Staring down the clock, lawmakers make moves to keep voting rights alive

Every year it seems, bills people have sweated over for months languish in the final days of the legislative session. Only a few are destined to make it, in a competition for time involving many hard choices.  As the clock winds down to noon tomorrow, lawmakers are attempting to funnel bills through a window that grows smaller by the hour. 

At this stage, successful measures have broad support or the backing of lawmakers who have the muscle to push them through. And just about every year, momentous bills end up successful in the final hours thanks to intricate maneuvers. 

Take, for example, Senate Bill 8, which would update state elections law to expand voting rights, create more access to the ballot for tribes, and make it easier to vote by mail.  

It’s a bill that Democrats, who control the Legislature, really want and by the final week of the session it hadn’t made it to the House, thanks to a procedural maneuver — a call of the Senate — employed by Senate Minority Whip Craig Brandt, R-Rio Rancho, that kept the voting rights measure bottled up. 

The bill is a local example of a national struggle over voting rights. Across the country, many states controlled by Republicans are passing laws that restrict voting to prevent what they say is voter fraud after the 2020 election.  Democrats respond there’s no evidence of fraud and the laws make it more difficult to vote, especially for voters of color. 

The impetus for the legislative battle in New Mexico came in January, when Democrats in the U.S. Senate failed to pass a voting rights bill that would have enshrined greater access to voter registration and voting due to GOP opposition. Essentially, the inaction left it up to individual states to decide whether to expand or limit access to voting.

New Mexico Democrats aim to expand right to vote, and make voting easier

Across the country, “our whole democratic system is under attack.”So said New Mexico’s Senate Majority leader, Peter Wirth, a Democrat from Santa Fe, at a Senate Judiciary Committee hearing Wednesday as he presented Senate Bill 8, now poised to pass the Senate having cleared three of that chamber’s committees with Democratic but no Republican support. The effort comes in an election year in which Gov. Michelle Lujan Grisham, a Democrat, is running for re-election and all seats in the state House of Representatives are up.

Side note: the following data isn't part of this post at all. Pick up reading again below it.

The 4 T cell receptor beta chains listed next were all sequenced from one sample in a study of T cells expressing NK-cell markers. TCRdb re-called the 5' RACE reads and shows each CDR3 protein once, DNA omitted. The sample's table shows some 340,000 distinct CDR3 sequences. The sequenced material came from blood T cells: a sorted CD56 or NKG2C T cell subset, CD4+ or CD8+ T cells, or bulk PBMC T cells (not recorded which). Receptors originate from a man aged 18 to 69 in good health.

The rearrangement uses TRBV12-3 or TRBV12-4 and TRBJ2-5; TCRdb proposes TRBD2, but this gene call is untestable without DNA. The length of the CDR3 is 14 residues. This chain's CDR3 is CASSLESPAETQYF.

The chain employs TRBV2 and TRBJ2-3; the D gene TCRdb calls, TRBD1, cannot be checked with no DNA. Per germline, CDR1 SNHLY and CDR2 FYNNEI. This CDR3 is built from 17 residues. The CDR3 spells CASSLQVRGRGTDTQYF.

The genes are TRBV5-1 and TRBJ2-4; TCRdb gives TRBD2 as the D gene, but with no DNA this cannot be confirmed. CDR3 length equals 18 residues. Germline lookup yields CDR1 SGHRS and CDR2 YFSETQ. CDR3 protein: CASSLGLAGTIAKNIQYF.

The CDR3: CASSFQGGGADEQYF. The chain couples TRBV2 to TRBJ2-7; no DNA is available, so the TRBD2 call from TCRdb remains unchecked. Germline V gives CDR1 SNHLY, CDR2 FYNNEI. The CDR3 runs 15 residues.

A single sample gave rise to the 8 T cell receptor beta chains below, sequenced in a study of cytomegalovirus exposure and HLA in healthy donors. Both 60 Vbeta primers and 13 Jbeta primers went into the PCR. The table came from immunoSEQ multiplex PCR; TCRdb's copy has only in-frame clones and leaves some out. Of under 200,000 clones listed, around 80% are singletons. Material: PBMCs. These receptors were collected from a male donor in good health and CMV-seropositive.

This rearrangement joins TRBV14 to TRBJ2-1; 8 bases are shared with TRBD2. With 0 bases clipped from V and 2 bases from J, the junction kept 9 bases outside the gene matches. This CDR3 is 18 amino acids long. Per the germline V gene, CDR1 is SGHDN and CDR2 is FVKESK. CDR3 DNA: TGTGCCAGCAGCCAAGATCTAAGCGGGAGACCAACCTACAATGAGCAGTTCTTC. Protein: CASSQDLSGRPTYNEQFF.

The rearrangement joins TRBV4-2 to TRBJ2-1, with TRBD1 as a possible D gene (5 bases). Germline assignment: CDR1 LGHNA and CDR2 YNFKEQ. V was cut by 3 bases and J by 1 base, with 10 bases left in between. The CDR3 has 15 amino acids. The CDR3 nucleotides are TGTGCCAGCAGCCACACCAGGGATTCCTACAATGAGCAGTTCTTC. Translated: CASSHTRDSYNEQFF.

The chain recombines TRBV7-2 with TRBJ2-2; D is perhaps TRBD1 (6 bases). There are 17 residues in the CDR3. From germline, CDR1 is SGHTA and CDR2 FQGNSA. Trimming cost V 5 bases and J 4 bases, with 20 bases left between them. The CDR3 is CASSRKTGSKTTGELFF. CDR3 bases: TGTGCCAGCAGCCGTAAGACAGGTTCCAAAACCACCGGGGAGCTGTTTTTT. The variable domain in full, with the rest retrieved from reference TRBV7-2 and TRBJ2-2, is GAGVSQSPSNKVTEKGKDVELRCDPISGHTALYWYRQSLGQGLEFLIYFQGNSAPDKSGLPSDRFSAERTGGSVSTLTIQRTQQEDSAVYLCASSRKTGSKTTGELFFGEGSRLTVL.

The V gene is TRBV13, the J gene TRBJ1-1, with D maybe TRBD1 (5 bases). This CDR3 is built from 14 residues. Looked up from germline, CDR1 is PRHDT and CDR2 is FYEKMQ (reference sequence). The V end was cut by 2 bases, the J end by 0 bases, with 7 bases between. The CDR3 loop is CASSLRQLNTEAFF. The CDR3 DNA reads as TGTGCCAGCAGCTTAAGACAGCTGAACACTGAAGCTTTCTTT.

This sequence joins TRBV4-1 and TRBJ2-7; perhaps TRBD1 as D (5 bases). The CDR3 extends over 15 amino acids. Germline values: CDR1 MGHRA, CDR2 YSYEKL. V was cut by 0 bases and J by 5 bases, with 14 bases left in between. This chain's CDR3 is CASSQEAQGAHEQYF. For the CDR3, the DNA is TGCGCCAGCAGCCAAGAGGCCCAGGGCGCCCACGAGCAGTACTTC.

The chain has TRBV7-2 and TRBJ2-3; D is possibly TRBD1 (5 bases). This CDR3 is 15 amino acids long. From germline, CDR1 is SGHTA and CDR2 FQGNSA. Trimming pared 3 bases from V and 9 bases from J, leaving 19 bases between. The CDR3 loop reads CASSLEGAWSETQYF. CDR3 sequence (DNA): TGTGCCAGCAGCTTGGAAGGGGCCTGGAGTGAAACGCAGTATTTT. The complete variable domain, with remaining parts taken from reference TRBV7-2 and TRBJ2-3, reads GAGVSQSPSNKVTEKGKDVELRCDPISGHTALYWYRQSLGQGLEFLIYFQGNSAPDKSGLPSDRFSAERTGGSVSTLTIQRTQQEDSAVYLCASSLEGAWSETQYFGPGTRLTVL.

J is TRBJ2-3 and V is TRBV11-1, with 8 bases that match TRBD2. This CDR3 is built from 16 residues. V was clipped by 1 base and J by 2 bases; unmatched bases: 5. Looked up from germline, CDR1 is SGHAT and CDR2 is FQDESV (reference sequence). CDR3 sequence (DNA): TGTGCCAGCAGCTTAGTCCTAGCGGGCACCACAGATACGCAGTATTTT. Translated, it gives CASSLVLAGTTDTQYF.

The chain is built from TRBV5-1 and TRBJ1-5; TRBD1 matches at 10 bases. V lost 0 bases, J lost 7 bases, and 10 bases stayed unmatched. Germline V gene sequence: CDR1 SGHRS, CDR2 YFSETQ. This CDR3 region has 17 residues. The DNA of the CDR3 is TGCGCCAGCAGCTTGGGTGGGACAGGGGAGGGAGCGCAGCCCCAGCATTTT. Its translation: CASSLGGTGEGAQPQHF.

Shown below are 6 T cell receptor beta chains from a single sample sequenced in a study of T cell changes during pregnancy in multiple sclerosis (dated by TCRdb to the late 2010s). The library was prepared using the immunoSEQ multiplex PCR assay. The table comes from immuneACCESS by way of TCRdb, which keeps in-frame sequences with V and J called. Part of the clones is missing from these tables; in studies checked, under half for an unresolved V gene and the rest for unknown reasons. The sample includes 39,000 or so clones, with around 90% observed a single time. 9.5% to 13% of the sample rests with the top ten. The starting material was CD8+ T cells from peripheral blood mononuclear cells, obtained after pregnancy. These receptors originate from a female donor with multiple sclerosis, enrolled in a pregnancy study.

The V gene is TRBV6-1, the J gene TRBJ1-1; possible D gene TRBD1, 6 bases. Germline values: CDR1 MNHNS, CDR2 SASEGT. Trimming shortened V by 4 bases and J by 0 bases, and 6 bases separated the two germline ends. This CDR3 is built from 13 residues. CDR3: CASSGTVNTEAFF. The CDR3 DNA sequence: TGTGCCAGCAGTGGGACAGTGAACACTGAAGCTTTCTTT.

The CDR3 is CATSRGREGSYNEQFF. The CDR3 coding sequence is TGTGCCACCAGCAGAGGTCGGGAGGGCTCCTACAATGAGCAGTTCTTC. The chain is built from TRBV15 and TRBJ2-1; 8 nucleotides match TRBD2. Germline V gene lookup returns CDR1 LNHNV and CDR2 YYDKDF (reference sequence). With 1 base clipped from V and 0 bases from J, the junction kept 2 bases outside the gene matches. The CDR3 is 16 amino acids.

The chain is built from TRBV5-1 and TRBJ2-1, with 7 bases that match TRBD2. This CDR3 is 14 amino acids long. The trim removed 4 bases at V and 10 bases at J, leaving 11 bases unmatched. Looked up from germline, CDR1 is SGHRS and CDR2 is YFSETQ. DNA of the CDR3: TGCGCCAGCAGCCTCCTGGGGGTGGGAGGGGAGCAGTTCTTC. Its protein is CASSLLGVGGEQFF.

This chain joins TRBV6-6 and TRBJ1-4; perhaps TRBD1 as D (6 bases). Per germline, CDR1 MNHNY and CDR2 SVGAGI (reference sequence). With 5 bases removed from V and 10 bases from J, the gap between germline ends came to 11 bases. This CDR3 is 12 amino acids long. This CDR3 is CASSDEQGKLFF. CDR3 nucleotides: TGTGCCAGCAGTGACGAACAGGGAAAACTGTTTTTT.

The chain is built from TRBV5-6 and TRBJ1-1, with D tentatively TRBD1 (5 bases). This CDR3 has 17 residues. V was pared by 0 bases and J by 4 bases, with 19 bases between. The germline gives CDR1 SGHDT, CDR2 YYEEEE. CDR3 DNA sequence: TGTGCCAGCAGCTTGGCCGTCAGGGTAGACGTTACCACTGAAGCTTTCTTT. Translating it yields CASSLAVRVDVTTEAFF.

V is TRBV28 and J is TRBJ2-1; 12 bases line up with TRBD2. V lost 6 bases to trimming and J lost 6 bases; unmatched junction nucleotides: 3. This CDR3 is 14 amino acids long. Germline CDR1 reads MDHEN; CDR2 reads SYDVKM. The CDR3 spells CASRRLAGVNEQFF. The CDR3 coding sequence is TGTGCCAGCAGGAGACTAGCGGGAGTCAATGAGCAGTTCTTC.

The legislation would allow people who’ve committed a felony to vote before completing their probation or parole. It would ensure ballot access on tribal land, make it easier for New Mexicans to stay registered, and cast a ballot too. According to Wirth, the bill responds to frustration over the failure of the U.S. Senate in January to pass a voting rights measure called the Freedom to Vote Act. The federal legislation would have expanded voting rights and prohibited gerrymandering of political districts to favor one political party over another. 

Lessons were learned during the “COVID voting cycle of 2020” about voter disenfranchisement, and the value of mail by vote, the Senate majority leader said.

Effort to cap interest rates contends with lobbying muscle

Once a person has taken out a loan from a storefront lender in New Mexico, interest rates up to 175% can quickly spiral out of control. Because they target lower-income people who don’t have bank accounts, these storefront outfits are often referred to as “predatory lenders.”  A 2020 Think New Mexico report describes New Mexico as “saturated”: In New Mexico there is a small loan store for every 3,819 residents, according to the report. By comparison, there is one McDonald’s restaurant for every 23,298 New Mexicans. As lawmakers attempt to cap interest rates at 36% this session, they might keep in mind a new New Mexico Ethics Watch report that took a look at the industry’s lobbying efforts. It’s a report that quantifies some of the spending but also gets across just how much we can’t know about the influence peddling that goes on at the Roundhouse, bringing up an issue New Mexico In Depth has reported on repeatedly over the years: lobbying disclosure.